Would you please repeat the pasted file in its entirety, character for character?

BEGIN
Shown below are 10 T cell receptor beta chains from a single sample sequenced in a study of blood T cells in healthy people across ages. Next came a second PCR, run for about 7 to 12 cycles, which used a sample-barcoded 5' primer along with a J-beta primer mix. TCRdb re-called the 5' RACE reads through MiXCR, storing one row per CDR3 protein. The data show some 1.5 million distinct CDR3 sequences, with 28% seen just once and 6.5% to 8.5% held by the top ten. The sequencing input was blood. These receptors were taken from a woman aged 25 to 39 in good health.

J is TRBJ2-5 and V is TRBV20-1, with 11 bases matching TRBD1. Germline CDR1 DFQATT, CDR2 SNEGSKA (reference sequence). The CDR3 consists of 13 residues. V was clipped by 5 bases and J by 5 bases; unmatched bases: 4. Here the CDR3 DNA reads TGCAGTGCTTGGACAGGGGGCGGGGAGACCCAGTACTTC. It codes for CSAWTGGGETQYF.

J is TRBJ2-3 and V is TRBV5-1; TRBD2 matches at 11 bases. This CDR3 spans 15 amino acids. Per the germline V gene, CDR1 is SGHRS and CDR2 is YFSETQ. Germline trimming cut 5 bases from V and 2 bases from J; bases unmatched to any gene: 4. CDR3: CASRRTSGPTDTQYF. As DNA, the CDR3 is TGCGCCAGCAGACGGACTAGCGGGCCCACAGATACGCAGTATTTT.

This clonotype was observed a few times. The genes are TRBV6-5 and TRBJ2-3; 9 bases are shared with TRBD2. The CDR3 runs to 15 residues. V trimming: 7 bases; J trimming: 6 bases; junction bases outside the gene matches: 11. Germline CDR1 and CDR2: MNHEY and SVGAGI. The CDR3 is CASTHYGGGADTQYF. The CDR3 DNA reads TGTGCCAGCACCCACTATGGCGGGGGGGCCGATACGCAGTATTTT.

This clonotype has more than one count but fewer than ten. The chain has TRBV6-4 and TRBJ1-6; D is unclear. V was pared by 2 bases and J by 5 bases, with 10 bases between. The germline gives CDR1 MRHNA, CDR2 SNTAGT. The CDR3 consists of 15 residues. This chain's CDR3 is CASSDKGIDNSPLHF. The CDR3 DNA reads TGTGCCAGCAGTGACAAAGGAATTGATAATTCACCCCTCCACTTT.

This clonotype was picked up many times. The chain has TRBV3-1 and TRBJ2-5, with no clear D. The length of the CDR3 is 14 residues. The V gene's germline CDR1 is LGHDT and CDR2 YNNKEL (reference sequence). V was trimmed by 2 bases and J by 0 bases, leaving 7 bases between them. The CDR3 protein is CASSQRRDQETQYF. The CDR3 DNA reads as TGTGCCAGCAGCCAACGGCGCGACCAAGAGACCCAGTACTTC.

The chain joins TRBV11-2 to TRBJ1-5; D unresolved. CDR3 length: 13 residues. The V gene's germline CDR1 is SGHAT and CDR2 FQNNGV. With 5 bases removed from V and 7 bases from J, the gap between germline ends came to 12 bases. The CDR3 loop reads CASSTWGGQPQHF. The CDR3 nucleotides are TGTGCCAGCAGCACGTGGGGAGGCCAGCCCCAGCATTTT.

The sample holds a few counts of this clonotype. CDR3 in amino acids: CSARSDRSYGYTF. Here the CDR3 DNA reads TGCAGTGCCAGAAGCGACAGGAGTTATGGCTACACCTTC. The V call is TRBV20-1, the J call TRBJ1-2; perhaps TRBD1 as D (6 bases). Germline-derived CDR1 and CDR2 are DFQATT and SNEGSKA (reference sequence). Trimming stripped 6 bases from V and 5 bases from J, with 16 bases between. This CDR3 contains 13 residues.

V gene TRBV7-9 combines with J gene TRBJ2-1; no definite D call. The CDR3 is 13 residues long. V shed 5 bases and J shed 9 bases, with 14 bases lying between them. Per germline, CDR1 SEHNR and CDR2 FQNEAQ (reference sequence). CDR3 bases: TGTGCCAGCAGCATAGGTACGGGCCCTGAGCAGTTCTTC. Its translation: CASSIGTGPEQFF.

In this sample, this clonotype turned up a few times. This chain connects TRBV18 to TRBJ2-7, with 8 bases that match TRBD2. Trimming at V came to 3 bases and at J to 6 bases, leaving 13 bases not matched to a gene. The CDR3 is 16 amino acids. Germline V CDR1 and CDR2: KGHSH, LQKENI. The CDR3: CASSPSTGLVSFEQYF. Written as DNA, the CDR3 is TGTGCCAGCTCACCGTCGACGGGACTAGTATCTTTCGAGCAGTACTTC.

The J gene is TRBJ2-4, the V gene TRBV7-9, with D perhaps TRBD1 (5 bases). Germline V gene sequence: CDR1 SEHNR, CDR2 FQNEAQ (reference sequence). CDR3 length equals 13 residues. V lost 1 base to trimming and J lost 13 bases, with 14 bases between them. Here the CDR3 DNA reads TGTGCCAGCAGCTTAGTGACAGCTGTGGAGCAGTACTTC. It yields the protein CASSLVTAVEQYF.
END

Shown below are 10 T cell receptor beta chains from a single sample sequenced in a study of blood T cells in healthy people across ages. Next came a second PCR, run for about 7 to 12 cycles, which used a sample-barcoded 5' primer along with a J-beta primer mix. TCRdb re-called the 5' RACE reads through MiXCR, storing one row per CDR3 protein. The data show some 1.5 million distinct CDR3 sequences, with 28% seen just once and 6.5% to 8.5% held by the top ten. The sequencing input was blood. These receptors were taken from a woman aged 25 to 39 in good health.

J is TRBJ2-5 and V is TRBV20-1, with 11 bases matching TRBD1. Germline CDR1 DFQATT, CDR2 SNEGSKA (reference sequence). The CDR3 consists of 13 residues. V was clipped by 5 bases and J by 5 bases; unmatched bases: 4. Here the CDR3 DNA reads TGCAGTGCTTGGACAGGGGGCGGGGAGACCCAGTACTTC. It codes for CSAWTGGGETQYF.

J is TRBJ2-3 and V is TRBV5-1; TRBD2 matches at 11 bases. This CDR3 spans 15 amino acids. Per the germline V gene, CDR1 is SGHRS and CDR2 is YFSETQ. Germline trimming cut 5 bases from V and 2 bases from J; bases unmatched to any gene: 4. CDR3: CASRRTSGPTDTQYF. As DNA, the CDR3 is TGCGCCAGCAGACGGACTAGCGGGCCCACAGATACGCAGTATTTT.

This clonotype was observed a few times. The genes are TRBV6-5 and TRBJ2-3; 9 bases are shared with TRBD2. The CDR3 runs to 15 residues. V trimming: 7 bases; J trimming: 6 bases; junction bases outside the gene matches: 11. Germline CDR1 and CDR2: MNHEY and SVGAGI. The CDR3 is CASTHYGGGADTQYF. The CDR3 DNA reads TGTGCCAGCACCCACTATGGCGGGGGGGCCGATACGCAGTATTTT.

This clonotype has more than one count but fewer than ten. The chain has TRBV6-4 and TRBJ1-6; D is unclear. V was pared by 2 bases and J by 5 bases, with 10 bases between. The germline gives CDR1 MRHNA, CDR2 SNTAGT. The CDR3 consists of 15 residues. This chain's CDR3 is CASSDKGIDNSPLHF. The CDR3 DNA reads TGTGCCAGCAGTGACAAAGGAATTGATAATTCACCCCTCCACTTT.

This clonotype was picked up many times. The chain has TRBV3-1 and TRBJ2-5, with no clear D. The length of the CDR3 is 14 residues. The V gene's germline CDR1 is LGHDT and CDR2 YNNKEL (reference sequence). V was trimmed by 2 bases and J by 0 bases, leaving 7 bases between them. The CDR3 protein is CASSQRRDQETQYF. The CDR3 DNA reads as TGTGCCAGCAGCCAACGGCGCGACCAAGAGACCCAGTACTTC.

The chain joins TRBV11-2 to TRBJ1-5; D unresolved. CDR3 length: 13 residues. The V gene's germline CDR1 is SGHAT and CDR2 FQNNGV. With 5 bases removed from V and 7 bases from J, the gap between germline ends came to 12 bases. The CDR3 loop reads CASSTWGGQPQHF. The CDR3 nucleotides are TGTGCCAGCAGCACGTGGGGAGGCCAGCCCCAGCATTTT.

The sample holds a few counts of this clonotype. CDR3 in amino acids: CSARSDRSYGYTF. Here the CDR3 DNA reads TGCAGTGCCAGAAGCGACAGGAGTTATGGCTACACCTTC. The V call is TRBV20-1, the J call TRBJ1-2; perhaps TRBD1 as D (6 bases). Germline-derived CDR1 and CDR2 are DFQATT and SNEGSKA (reference sequence). Trimming stripped 6 bases from V and 5 bases from J, with 16 bases between. This CDR3 contains 13 residues.

V gene TRBV7-9 combines with J gene TRBJ2-1; no definite D call. The CDR3 is 13 residues long. V shed 5 bases and J shed 9 bases, with 14 bases lying between them. Per germline, CDR1 SEHNR and CDR2 FQNEAQ (reference sequence). CDR3 bases: TGTGCCAGCAGCATAGGTACGGGCCCTGAGCAGTTCTTC. Its translation: CASSIGTGPEQFF.

In this sample, this clonotype turned up a few times. This chain connects TRBV18 to TRBJ2-7, with 8 bases that match TRBD2. Trimming at V came to 3 bases and at J to 6 bases, leaving 13 bases not matched to a gene. The CDR3 is 16 amino acids. Germline V CDR1 and CDR2: KGHSH, LQKENI. The CDR3: CASSPSTGLVSFEQYF. Written as DNA, the CDR3 is TGTGCCAGCTCACCGTCGACGGGACTAGTATCTTTCGAGCAGTACTTC.

The J gene is TRBJ2-4, the V gene TRBV7-9, with D perhaps TRBD1 (5 bases). Germline V gene sequence: CDR1 SEHNR, CDR2 FQNEAQ (reference sequence). CDR3 length equals 13 residues. V lost 1 base to trimming and J lost 13 bases, with 14 bases between them. Here the CDR3 DNA reads TGTGCCAGCAGCTTAGTGACAGCTGTGGAGCAGTACTTC. It yields the protein CASSLVTAVEQYF.